Hey friends! Lots going on lately, but I’ve been able to do a little reading over the last month or so. Here are the last 5 books I’ve read and my brief thoughts on each!
Linchpin, by Seth Godin – This book by business and productivity “guru” Seth Godin touched on a lot of really interesting ideas that I’ll probably bring up in a later post. Here’s one that I found pretty compelling: the way to elevate your work from being another monkey pressing a button in a cubicle to creating “art” (even if you aren’t in an artistic field) is to bring your humanity to bear in your daily tasks. Don’t just be content with formality and the minimum necessary effort to interact with people. Remember that you’re emailing actual people with feelings and concerns. Treat them that way. It raises the game for all concerned.
The Wonder-Working God, by Jared Wilson – Wilson’s work is always excellent. (I’m an unabashed fan.) This book was helpful to me because it challenged me to look at the accounts of miracles in the Gospels with fresh eyes, and look at how these miracles were signposts pointing to who He is as God-in-flesh. Growing up in the faith, I’ve taken a lot of things in the Bible for granted. The truth is, the story of Jesus’ life and ministry is pretty fantastic and shocking, if you’re paying attention. I appreciated Wilson’s humor and eloquence in exploring these ideas.
Turning Pro, by Steven Pressfield – Pressfield has earned a reputation in the area of writing about writing and, in particular, about the war that writers wage against The Resistance, that internal force always threatening to stop us from producing art. In Turning Pro, Pressfield considers what it means to be an Amateur versus being a Professional, not just in terms of writing or creating art but in terms of life. His style is punchy and sometimes profound, but I felt like this volume wasn’t as strong as his other works, The War of Art or Do the Work, which I would recommend instead.
So Good They Can’t Ignore You, by Cal Newport – Newport challenges the oft-repeated advice to “follow your passion” by arguing that career satisfaction comes not through following your dreams but through working like a craftsman to become outstanding at whatever you’re currently doing. He argues that seeking to be exceptional and skillful in any field opens up opportunities (what he calls career capital) to increase your autonomy and direct your work toward a chosen mission. This book is chock-full of great ideas and interesting insights. I’ll have more to say on this later.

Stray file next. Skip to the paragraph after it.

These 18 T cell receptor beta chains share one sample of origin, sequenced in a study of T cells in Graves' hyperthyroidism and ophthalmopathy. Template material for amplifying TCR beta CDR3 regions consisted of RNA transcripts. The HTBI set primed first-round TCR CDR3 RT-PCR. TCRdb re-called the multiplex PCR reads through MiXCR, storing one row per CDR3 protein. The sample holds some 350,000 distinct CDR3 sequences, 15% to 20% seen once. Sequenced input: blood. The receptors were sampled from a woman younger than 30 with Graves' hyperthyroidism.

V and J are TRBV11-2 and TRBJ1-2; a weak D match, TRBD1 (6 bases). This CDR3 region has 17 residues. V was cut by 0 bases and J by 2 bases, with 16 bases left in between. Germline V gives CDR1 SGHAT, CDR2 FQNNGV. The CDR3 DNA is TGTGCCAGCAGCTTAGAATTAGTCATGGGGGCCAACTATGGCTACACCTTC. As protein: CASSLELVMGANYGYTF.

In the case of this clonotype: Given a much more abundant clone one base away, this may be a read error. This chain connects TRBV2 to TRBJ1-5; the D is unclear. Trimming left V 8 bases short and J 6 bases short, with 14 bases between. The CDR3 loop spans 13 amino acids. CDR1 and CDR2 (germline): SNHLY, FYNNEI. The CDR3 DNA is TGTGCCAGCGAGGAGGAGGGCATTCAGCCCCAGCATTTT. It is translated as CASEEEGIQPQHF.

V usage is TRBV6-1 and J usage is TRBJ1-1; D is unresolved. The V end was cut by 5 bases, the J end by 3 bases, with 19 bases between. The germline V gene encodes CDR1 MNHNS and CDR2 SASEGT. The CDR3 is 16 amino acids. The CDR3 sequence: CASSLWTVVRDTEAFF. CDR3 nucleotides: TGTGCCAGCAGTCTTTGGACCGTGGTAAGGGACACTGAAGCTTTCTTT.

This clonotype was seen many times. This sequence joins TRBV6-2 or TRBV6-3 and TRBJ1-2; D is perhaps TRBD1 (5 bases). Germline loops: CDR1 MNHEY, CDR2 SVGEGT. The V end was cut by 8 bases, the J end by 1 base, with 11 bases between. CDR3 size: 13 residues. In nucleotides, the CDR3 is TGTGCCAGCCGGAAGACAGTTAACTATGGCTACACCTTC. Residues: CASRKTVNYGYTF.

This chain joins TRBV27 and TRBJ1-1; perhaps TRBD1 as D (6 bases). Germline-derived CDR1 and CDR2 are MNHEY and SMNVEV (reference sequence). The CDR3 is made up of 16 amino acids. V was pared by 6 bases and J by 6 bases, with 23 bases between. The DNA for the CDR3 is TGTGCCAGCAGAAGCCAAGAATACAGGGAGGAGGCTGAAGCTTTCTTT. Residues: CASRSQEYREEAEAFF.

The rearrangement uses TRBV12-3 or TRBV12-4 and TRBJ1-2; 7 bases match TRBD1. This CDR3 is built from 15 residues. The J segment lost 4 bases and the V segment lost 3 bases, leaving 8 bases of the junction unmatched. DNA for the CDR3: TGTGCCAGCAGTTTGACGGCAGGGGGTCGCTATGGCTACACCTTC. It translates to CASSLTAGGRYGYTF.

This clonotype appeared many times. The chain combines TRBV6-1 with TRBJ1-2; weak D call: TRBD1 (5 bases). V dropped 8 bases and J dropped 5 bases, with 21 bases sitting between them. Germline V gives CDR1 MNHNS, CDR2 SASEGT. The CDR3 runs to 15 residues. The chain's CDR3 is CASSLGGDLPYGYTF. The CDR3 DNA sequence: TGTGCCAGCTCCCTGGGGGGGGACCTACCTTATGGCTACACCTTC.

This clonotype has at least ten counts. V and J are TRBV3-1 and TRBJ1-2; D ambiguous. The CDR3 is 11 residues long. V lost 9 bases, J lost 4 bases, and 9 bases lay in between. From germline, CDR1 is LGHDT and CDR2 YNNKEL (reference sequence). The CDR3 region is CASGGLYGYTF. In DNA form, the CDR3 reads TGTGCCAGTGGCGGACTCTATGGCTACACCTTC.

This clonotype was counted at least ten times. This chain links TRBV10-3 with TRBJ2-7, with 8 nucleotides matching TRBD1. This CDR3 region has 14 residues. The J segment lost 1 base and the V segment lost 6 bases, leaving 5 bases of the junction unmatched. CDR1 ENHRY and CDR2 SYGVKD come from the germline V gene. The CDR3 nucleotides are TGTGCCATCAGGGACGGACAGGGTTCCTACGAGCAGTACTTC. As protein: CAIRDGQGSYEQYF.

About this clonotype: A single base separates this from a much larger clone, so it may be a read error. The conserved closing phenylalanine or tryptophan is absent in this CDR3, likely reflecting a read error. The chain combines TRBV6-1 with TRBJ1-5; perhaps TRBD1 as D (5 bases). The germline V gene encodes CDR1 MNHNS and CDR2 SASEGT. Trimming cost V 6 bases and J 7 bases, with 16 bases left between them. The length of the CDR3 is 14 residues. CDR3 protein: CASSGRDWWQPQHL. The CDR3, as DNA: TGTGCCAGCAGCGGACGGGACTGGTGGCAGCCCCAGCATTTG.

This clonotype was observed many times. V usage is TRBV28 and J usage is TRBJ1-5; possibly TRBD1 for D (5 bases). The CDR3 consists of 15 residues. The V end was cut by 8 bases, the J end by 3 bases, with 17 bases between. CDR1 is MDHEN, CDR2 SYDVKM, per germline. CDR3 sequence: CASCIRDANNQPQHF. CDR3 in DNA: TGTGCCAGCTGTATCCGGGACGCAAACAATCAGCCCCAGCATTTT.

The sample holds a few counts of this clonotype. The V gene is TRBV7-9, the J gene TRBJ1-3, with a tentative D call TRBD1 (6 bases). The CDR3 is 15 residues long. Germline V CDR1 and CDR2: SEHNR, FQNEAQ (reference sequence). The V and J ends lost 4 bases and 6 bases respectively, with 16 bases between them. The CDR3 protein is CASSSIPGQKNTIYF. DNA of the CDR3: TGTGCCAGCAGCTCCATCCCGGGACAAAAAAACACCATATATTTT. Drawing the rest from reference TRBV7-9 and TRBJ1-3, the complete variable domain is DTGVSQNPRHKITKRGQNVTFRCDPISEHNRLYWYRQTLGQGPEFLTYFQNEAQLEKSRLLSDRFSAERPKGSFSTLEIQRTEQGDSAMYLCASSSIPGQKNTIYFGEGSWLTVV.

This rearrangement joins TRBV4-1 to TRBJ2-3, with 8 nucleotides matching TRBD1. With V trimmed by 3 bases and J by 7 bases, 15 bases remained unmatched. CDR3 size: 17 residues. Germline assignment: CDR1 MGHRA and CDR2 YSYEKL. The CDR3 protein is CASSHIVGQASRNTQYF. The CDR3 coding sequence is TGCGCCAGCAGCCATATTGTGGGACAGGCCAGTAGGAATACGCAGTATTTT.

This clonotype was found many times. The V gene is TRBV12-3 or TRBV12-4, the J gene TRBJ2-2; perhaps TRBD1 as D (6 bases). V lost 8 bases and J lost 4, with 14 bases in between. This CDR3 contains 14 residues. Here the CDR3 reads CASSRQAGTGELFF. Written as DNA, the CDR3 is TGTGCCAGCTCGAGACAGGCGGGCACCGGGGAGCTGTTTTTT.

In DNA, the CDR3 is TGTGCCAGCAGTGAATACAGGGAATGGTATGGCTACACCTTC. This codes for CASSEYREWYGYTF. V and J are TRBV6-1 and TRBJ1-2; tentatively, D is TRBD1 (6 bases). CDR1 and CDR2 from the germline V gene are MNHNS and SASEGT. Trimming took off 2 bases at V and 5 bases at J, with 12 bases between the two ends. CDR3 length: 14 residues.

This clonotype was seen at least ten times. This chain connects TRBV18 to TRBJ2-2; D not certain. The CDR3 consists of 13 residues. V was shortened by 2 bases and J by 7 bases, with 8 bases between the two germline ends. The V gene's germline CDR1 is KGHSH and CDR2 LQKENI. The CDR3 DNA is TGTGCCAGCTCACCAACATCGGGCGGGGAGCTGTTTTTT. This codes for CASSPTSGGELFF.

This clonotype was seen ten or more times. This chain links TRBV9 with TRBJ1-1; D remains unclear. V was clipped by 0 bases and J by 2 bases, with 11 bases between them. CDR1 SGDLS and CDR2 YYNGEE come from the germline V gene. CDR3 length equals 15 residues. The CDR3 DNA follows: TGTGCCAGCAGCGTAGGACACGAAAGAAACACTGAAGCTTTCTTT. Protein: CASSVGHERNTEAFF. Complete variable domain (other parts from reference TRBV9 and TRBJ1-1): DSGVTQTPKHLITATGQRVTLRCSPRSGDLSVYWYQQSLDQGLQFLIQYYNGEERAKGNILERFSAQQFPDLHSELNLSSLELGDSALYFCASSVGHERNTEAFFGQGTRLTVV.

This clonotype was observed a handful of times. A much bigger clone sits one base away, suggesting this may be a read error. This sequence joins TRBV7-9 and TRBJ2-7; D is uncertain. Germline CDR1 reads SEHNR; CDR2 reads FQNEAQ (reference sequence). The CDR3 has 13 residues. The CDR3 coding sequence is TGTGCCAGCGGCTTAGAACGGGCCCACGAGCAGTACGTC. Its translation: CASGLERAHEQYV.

Husband-coached Childbirth, by Dr. Robert Bradley – My wife is having a baby pretty much any day now, and we have chosen to have the baby at a birth center with a midwife. Natural childbirth is a daunting task, and Dr. Bradley is one of the most trusted names in the field of natural childbirth in the United States. I really appreciate the high value that this approach places on the husband’s role in childbirth, and how Bradley coaches husbands to be actively involved throughout labor. While I have some qualms about some of his ideological assumptions, this book is very practical and would be a help to any prospective parents who are considering natural childbirth. It’s not the only resource out there, but certain a good one to check out.
So what’s up next on the reading list?
- I’m about a third of the way through the audio version of Tony Reinke’s Twelve Ways Your Phone is Changing You. This book is outstanding. Already going to call it a must-read.
- I’m about to start The Cubs Way by Tom Verducci, a story of the management decisions that lead to last year’s magical World Series run.
- I’m working my way through Jeff Goins’ latest book, Real Artists Don’t Starve. LOTS of good content there. Full review forthcoming.
- Depending on when things come in from the library, this month I’ll also be starting The New Dads Playbook by Benjamin Watson, Teammate by former Cubs catcher (and DWTS runner-up!) David Ross, Rod Dreher’s The Benedict Option, and a few others.
Your Turn: Read anything interesting lately? About to start any new books? Let me know in the comments!
5 thoughts on “Last 5 Books [7/17/17]”
Funny story: I was checking in new titles for my library branch, and long story short you should be getting Teammate on about Tuesday or Wednesday this week. 🙂
Currently reading: I’ve been stuck in Lectures on Revivals by W.B. Sprague for a while (it’s good, but that early nineteenth-century prose will bog a person down). Just started Binti by Nnedi Okorafor (sci-fi) and Lord Peter Views the Body by Dorothy L. Sayers (mystery short stories).
Fantastic! Always a pleasure to know a librarian. I’ve never been so much of a library partisan as I have in the last three years.
Great selections. I haven’t heard of any of them. I’ll have to investigate further!
Tuesday, as it turns out! 🙂
1. Ryan T. Anderson’s excellent book “Truth Redefined: The Future of Marriage and Religious Liberty” which presents the “natural law” arguments for the traditional view of marriage in a cogent and winsome manner.
2. “Pride and Prejudice” (audiobook). I was not expecting how sharply funny the book would be.
Interesting! Austen is stellar. More people should be reading her these days. (Weird thing to say about an author considered to be one of the best of her era, but I think she’s fallen out of favor, like many of the “classics.”)